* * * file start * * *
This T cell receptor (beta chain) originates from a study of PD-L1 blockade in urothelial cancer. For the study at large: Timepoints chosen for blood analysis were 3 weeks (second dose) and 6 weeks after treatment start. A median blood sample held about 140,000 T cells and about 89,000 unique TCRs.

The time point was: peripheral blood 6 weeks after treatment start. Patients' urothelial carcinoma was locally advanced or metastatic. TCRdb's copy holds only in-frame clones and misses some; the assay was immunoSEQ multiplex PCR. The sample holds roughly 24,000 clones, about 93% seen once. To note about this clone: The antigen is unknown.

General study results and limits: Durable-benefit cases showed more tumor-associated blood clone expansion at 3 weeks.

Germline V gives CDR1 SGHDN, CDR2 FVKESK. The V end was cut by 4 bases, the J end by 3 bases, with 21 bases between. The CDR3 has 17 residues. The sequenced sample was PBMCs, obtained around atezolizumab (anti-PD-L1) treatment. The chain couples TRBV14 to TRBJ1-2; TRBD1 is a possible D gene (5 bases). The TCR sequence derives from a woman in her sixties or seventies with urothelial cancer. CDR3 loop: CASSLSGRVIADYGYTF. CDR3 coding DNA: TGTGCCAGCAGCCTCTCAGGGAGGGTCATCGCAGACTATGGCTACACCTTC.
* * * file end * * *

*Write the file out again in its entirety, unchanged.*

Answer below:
This T cell receptor (beta chain) originates from a study of PD-L1 blockade in urothelial cancer. For the study at large: Timepoints chosen for blood analysis were 3 weeks (second dose) and 6 weeks after treatment start. A median blood sample held about 140,000 T cells and about 89,000 unique TCRs.

The time point was: peripheral blood 6 weeks after treatment start. Patients' urothelial carcinoma was locally advanced or metastatic. TCRdb's copy holds only in-frame clones and misses some; the assay was immunoSEQ multiplex PCR. The sample holds roughly 24,000 clones, about 93% seen once. To note about this clone: The antigen is unknown.

General study results and limits: Durable-benefit cases showed more tumor-associated blood clone expansion at 3 weeks.

Germline V gives CDR1 SGHDN, CDR2 FVKESK. The V end was cut by 4 bases, the J end by 3 bases, with 21 bases between. The CDR3 has 17 residues. The sequenced sample was PBMCs, obtained around atezolizumab (anti-PD-L1) treatment. The chain couples TRBV14 to TRBJ1-2; TRBD1 is a possible D gene (5 bases). The TCR sequence derives from a woman in her sixties or seventies with urothelial cancer. CDR3 loop: CASSLSGRVIADYGYTF. CDR3 coding DNA: TGTGCCAGCAGCCTCTCAGGGAGGGTCATCGCAGACTATGGCTACACCTTC.